I'll continue with this tidbit regarding Robbie's hit tool. This season, his contact on pitches outside the strike zone is actually down. What's more, he's swinging at balls outside the zone more often. Both margins are extremely slight, but there's reason to believe, with his contact down in equal measure (and we're talking percentage points here, folks) that with a return to his career norm in plate discipline, that Robbie could improve his batting line even still. To his credit, he's swinging less. We've all seen him fully rest his bat on his shoulder, watching a pitcher and not the pitch, familiarizing himself with a release point. Something very intentional is going on here.

On the other side of the ball, Cano is experiencing a bit of a rejuvenation flashing the leather. It's something that's been patently obvious from this year to last, but Robbie's range seems to have returned since coming back from hernia surgery. For what it's worth, UZR/150 agrees. According to the fielding metric, Robbie is having his best year in the field since 2013, I think we can all agree it shows. The insane level of defensive shifting that Scott Servais and Company have decided to employ is only helping Cano look better in the field, too. So far, his fielding percentage of .993 is above his career average of .987. It's not much a defensive metric, but MVP voters care about it, and we can't control that. What's certain is that Cano's making plays.

What's more, finishing up on his defense, is that Cano has effortless style. His fielding is made for Top 10 lists and highlight reels. Silky smooth with a cannon arm, plays like this one keep him in front of the national audience even on a night he somehow failed to hit a bomb.

However, Cano's season hasn't happened in a vacuum. As I wrote about in my first piece on Cano winning the MVP, he'll have to rely on the AL talent pool having something of an off year (I'm looking at you Mike Trout) in order to win the hardware. It won't hurt Robbie at all that he's currently out-bashing Trout and that the Angels are apparently not only a sinking ship but also that ship is on fire and the mast just got cut down by cannon-fire and holy shit there's a Kraken, too. The award likes contenders, which means you can throw Jose Altuve aside, too. Cano will have to survive the AL East barrage of Machado, Donaldson, and Bogaerts who currently outpace him by fWAR, but he's more than capable. Lucky enough for Robbie, he has the Yankee pedigree without the stench and the acid rain. National media loves the guy. This stuff matters.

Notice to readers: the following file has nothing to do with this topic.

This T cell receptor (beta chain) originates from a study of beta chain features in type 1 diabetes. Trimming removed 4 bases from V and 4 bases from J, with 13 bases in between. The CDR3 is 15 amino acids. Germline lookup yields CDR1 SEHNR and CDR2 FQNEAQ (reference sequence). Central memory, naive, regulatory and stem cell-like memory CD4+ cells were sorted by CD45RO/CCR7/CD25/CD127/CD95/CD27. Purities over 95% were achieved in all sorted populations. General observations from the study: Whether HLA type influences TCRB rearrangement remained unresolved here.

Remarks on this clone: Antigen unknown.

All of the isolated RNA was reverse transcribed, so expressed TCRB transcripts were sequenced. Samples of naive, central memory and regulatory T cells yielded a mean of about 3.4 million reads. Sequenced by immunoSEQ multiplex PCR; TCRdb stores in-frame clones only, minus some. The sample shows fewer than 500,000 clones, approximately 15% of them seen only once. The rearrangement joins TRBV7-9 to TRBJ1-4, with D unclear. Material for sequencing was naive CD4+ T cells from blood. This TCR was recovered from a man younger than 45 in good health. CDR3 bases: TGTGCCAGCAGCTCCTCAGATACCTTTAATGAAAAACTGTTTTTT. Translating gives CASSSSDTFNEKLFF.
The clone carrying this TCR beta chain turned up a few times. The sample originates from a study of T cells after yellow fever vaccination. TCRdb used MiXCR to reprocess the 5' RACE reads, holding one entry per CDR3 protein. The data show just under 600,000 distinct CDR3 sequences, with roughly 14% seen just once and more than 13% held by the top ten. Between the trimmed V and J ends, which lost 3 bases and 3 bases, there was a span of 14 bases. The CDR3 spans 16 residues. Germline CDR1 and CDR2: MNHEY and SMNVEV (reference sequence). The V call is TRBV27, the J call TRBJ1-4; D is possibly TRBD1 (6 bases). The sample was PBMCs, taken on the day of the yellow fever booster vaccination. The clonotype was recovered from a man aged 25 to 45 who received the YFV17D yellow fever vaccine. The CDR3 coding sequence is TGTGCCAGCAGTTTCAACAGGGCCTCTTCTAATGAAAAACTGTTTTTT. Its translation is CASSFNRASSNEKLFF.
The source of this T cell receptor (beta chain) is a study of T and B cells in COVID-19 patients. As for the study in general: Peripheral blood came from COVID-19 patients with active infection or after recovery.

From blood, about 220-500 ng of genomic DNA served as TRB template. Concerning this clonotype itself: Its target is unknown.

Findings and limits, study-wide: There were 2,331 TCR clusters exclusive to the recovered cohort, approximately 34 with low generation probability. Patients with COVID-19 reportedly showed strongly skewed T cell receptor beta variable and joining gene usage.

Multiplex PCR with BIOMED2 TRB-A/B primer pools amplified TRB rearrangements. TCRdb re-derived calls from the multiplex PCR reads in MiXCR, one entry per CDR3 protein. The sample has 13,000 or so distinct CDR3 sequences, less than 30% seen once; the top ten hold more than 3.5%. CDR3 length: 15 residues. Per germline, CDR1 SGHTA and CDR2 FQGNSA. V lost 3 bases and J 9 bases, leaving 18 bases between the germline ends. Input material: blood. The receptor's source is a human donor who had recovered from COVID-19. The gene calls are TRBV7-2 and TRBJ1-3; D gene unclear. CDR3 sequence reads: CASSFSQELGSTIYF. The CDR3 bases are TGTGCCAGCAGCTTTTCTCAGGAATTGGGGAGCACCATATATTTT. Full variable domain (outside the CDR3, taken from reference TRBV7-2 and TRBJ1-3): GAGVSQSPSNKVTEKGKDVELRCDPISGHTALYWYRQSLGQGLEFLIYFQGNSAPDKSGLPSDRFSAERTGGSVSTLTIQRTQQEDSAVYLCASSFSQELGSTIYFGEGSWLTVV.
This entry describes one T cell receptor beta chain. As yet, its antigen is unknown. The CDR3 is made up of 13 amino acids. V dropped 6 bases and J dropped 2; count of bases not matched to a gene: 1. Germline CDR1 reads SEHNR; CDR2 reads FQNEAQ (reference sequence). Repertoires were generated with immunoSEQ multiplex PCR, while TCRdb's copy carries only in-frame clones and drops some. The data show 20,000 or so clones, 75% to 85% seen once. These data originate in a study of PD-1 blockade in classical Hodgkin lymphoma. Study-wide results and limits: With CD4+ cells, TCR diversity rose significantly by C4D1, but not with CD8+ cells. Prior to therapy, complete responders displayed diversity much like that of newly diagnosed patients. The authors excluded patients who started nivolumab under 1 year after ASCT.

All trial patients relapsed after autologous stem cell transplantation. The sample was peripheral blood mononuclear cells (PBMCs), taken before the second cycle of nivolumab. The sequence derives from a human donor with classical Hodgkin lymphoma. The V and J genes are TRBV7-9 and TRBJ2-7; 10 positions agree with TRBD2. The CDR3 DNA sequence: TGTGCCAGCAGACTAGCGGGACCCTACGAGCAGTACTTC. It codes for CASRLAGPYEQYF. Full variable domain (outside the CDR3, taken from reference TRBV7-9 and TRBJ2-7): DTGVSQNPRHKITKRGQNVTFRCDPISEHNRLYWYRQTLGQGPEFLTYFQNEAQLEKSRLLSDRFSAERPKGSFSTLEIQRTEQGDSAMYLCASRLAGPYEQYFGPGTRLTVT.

As of this moment, 34 games into the 2016 season, Robinson Cano already has an estimated value of $14.2M. With the dingers, the slick defense, and arguably, more offense to come, he's in pole position to be at the top of the MVP ballot, but he has one more thing going in his favor. He, like Jimmy Rollins when he grabbed the MVP, is leading a resurgent playoff team searching for its first birth in over a decade. As of this morning, Baseball Prospectus gives the Mariners the highest odds of reaching the playoffs of any team in the AL. Don't lose sight of how important Robinson Cano being the face of the AL West Champion Seattle Mariners will be to voters. Also, don't lose sight of how important it will be to you. This is all about love and baseball. Robinson Cano is winning the AL MVP. Enjoy yourselves.